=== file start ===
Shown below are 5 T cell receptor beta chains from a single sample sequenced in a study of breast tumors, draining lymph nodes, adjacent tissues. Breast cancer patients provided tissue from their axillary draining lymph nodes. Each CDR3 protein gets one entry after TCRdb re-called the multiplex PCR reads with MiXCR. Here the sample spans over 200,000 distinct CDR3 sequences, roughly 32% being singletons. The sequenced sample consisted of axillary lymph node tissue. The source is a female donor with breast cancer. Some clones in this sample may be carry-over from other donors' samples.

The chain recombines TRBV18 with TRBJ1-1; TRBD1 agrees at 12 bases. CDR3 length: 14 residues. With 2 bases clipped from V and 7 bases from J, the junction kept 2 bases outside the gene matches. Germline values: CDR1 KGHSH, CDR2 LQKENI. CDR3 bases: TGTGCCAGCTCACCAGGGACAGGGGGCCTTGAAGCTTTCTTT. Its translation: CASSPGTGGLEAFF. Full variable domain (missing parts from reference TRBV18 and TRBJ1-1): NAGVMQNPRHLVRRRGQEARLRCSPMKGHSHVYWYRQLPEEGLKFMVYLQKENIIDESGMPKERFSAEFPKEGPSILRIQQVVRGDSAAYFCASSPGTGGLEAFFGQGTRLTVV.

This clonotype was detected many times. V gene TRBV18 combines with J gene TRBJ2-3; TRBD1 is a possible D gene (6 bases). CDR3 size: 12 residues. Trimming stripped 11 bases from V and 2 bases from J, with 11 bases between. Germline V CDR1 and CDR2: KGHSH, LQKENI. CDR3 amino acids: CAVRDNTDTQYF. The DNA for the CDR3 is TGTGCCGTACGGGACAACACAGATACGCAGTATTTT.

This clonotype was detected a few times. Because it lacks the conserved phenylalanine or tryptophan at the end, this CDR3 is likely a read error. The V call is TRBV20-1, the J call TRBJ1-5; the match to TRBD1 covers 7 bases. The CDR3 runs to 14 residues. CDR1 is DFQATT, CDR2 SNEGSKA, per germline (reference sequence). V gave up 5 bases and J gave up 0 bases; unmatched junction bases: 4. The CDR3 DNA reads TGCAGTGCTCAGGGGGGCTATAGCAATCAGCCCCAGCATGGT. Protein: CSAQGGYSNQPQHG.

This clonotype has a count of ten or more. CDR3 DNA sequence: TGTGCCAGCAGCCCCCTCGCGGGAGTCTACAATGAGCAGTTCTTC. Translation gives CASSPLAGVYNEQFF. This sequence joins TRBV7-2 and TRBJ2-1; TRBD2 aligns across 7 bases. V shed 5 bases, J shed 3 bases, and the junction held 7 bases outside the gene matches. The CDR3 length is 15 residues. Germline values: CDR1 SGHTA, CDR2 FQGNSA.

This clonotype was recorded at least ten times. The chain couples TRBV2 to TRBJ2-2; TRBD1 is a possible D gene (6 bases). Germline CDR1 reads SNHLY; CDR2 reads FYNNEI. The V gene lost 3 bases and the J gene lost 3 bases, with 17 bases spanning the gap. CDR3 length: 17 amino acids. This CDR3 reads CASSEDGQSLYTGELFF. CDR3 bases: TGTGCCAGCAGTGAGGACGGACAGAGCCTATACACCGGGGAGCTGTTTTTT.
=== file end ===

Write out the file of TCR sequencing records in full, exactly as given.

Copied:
Shown below are 5 T cell receptor beta chains from a single sample sequenced in a study of breast tumors, draining lymph nodes, adjacent tissues. Breast cancer patients provided tissue from their axillary draining lymph nodes. Each CDR3 protein gets one entry after TCRdb re-called the multiplex PCR reads with MiXCR. Here the sample spans over 200,000 distinct CDR3 sequences, roughly 32% being singletons. The sequenced sample consisted of axillary lymph node tissue. The source is a female donor with breast cancer. Some clones in this sample may be carry-over from other donors' samples.

The chain recombines TRBV18 with TRBJ1-1; TRBD1 agrees at 12 bases. CDR3 length: 14 residues. With 2 bases clipped from V and 7 bases from J, the junction kept 2 bases outside the gene matches. Germline values: CDR1 KGHSH, CDR2 LQKENI. CDR3 bases: TGTGCCAGCTCACCAGGGACAGGGGGCCTTGAAGCTTTCTTT. Its translation: CASSPGTGGLEAFF. Full variable domain (missing parts from reference TRBV18 and TRBJ1-1): NAGVMQNPRHLVRRRGQEARLRCSPMKGHSHVYWYRQLPEEGLKFMVYLQKENIIDESGMPKERFSAEFPKEGPSILRIQQVVRGDSAAYFCASSPGTGGLEAFFGQGTRLTVV.

This clonotype was detected many times. V gene TRBV18 combines with J gene TRBJ2-3; TRBD1 is a possible D gene (6 bases). CDR3 size: 12 residues. Trimming stripped 11 bases from V and 2 bases from J, with 11 bases between. Germline V CDR1 and CDR2: KGHSH, LQKENI. CDR3 amino acids: CAVRDNTDTQYF. The DNA for the CDR3 is TGTGCCGTACGGGACAACACAGATACGCAGTATTTT.

This clonotype was detected a few times. Because it lacks the conserved phenylalanine or tryptophan at the end, this CDR3 is likely a read error. The V call is TRBV20-1, the J call TRBJ1-5; the match to TRBD1 covers 7 bases. The CDR3 runs to 14 residues. CDR1 is DFQATT, CDR2 SNEGSKA, per germline (reference sequence). V gave up 5 bases and J gave up 0 bases; unmatched junction bases: 4. The CDR3 DNA reads TGCAGTGCTCAGGGGGGCTATAGCAATCAGCCCCAGCATGGT. Protein: CSAQGGYSNQPQHG.

This clonotype has a count of ten or more. CDR3 DNA sequence: TGTGCCAGCAGCCCCCTCGCGGGAGTCTACAATGAGCAGTTCTTC. Translation gives CASSPLAGVYNEQFF. This sequence joins TRBV7-2 and TRBJ2-1; TRBD2 aligns across 7 bases. V shed 5 bases, J shed 3 bases, and the junction held 7 bases outside the gene matches. The CDR3 length is 15 residues. Germline values: CDR1 SGHTA, CDR2 FQGNSA.

This clonotype was recorded at least ten times. The chain couples TRBV2 to TRBJ2-2; TRBD1 is a possible D gene (6 bases). Germline CDR1 reads SNHLY; CDR2 reads FYNNEI. The V gene lost 3 bases and the J gene lost 3 bases, with 17 bases spanning the gap. CDR3 length: 17 amino acids. This CDR3 reads CASSEDGQSLYTGELFF. CDR3 bases: TGTGCCAGCAGTGAGGACGGACAGAGCCTATACACCGGGGAGCTGTTTTTT.